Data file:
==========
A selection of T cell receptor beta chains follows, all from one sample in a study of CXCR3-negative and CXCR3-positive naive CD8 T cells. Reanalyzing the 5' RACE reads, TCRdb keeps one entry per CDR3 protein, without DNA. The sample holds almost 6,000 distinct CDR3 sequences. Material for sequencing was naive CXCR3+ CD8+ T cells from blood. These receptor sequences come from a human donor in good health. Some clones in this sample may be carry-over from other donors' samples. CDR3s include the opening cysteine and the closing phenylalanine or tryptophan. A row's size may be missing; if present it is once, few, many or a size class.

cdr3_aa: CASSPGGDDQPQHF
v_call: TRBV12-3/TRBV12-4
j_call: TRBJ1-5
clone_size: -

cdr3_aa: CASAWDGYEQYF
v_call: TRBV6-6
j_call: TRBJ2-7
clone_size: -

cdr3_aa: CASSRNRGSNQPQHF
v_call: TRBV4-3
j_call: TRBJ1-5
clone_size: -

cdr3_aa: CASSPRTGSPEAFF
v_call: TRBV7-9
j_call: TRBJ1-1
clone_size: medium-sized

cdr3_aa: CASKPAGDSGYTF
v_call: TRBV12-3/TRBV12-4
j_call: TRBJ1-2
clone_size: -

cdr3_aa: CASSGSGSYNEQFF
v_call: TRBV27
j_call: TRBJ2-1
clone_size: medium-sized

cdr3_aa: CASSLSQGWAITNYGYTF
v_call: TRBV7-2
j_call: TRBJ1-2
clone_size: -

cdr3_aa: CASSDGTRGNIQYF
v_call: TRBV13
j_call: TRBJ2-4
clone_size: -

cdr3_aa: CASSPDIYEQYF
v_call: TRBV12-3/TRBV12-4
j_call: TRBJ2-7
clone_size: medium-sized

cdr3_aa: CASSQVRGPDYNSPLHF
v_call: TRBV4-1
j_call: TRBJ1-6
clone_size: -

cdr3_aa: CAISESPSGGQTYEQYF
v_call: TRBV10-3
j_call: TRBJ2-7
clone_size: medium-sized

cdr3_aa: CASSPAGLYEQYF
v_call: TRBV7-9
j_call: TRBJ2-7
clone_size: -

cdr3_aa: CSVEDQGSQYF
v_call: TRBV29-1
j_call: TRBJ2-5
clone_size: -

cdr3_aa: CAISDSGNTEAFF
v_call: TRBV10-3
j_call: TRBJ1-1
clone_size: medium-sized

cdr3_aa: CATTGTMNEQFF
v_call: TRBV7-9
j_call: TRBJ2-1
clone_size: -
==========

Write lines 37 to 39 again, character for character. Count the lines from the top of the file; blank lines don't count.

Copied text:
clone_size: medium-sized

cdr3_aa: CASSQVRGPDYNSPLHF
v_call: TRBV4-1